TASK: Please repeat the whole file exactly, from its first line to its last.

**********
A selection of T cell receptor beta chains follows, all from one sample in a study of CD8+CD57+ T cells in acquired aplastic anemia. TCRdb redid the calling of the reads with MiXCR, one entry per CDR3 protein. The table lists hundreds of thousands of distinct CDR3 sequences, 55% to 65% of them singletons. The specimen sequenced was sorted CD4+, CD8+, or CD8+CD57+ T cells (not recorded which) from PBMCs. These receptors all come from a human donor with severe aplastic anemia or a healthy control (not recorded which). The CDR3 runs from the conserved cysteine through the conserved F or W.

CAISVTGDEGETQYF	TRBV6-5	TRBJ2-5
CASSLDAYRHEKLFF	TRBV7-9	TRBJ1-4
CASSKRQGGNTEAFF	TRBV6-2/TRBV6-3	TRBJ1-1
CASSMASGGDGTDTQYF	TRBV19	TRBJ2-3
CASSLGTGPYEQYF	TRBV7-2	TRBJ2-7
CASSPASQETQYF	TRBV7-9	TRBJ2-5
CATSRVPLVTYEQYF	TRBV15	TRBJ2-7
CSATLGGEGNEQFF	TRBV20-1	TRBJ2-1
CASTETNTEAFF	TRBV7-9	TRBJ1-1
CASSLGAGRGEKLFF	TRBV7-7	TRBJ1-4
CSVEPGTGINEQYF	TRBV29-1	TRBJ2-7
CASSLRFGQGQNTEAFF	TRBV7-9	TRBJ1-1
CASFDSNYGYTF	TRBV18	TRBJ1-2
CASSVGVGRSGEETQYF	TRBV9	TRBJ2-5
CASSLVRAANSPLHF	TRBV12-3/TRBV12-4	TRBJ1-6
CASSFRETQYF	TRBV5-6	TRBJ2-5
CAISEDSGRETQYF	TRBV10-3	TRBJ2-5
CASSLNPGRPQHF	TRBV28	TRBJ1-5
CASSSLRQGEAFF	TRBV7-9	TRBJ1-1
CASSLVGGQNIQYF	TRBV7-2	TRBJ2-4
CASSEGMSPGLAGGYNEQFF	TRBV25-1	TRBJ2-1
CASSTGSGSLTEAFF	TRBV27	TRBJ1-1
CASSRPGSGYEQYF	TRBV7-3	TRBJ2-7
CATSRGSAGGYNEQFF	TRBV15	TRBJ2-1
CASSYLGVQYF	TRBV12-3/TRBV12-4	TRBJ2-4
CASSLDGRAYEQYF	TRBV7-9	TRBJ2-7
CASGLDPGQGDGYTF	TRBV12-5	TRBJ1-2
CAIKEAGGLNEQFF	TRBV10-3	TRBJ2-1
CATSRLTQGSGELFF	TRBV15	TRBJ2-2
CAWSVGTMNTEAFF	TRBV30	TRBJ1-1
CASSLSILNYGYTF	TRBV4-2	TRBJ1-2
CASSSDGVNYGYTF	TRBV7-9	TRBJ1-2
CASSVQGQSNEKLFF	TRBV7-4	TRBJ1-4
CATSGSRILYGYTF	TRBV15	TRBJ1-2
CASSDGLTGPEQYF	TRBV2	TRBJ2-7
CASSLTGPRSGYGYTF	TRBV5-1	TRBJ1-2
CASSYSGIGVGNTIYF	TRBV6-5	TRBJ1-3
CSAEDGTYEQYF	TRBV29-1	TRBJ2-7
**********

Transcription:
A selection of T cell receptor beta chains follows, all from one sample in a study of CD8+CD57+ T cells in acquired aplastic anemia. TCRdb redid the calling of the reads with MiXCR, one entry per CDR3 protein. The table lists hundreds of thousands of distinct CDR3 sequences, 55% to 65% of them singletons. The specimen sequenced was sorted CD4+, CD8+, or CD8+CD57+ T cells (not recorded which) from PBMCs. These receptors all come from a human donor with severe aplastic anemia or a healthy control (not recorded which). The CDR3 runs from the conserved cysteine through the conserved F or W.

CAISVTGDEGETQYF	TRBV6-5	TRBJ2-5
CASSLDAYRHEKLFF	TRBV7-9	TRBJ1-4
CASSKRQGGNTEAFF	TRBV6-2/TRBV6-3	TRBJ1-1
CASSMASGGDGTDTQYF	TRBV19	TRBJ2-3
CASSLGTGPYEQYF	TRBV7-2	TRBJ2-7
CASSPASQETQYF	TRBV7-9	TRBJ2-5
CATSRVPLVTYEQYF	TRBV15	TRBJ2-7
CSATLGGEGNEQFF	TRBV20-1	TRBJ2-1
CASTETNTEAFF	TRBV7-9	TRBJ1-1
CASSLGAGRGEKLFF	TRBV7-7	TRBJ1-4
CSVEPGTGINEQYF	TRBV29-1	TRBJ2-7
CASSLRFGQGQNTEAFF	TRBV7-9	TRBJ1-1
CASFDSNYGYTF	TRBV18	TRBJ1-2
CASSVGVGRSGEETQYF	TRBV9	TRBJ2-5
CASSLVRAANSPLHF	TRBV12-3/TRBV12-4	TRBJ1-6
CASSFRETQYF	TRBV5-6	TRBJ2-5
CAISEDSGRETQYF	TRBV10-3	TRBJ2-5
CASSLNPGRPQHF	TRBV28	TRBJ1-5
CASSSLRQGEAFF	TRBV7-9	TRBJ1-1
CASSLVGGQNIQYF	TRBV7-2	TRBJ2-4
CASSEGMSPGLAGGYNEQFF	TRBV25-1	TRBJ2-1
CASSTGSGSLTEAFF	TRBV27	TRBJ1-1
CASSRPGSGYEQYF	TRBV7-3	TRBJ2-7
CATSRGSAGGYNEQFF	TRBV15	TRBJ2-1
CASSYLGVQYF	TRBV12-3/TRBV12-4	TRBJ2-4
CASSLDGRAYEQYF	TRBV7-9	TRBJ2-7
CASGLDPGQGDGYTF	TRBV12-5	TRBJ1-2
CAIKEAGGLNEQFF	TRBV10-3	TRBJ2-1
CATSRLTQGSGELFF	TRBV15	TRBJ2-2
CAWSVGTMNTEAFF	TRBV30	TRBJ1-1
CASSLSILNYGYTF	TRBV4-2	TRBJ1-2
CASSSDGVNYGYTF	TRBV7-9	TRBJ1-2
CASSVQGQSNEKLFF	TRBV7-4	TRBJ1-4
CATSGSRILYGYTF	TRBV15	TRBJ1-2
CASSDGLTGPEQYF	TRBV2	TRBJ2-7
CASSLTGPRSGYGYTF	TRBV5-1	TRBJ1-2
CASSYSGIGVGNTIYF	TRBV6-5	TRBJ1-3
CSAEDGTYEQYF	TRBV29-1	TRBJ2-7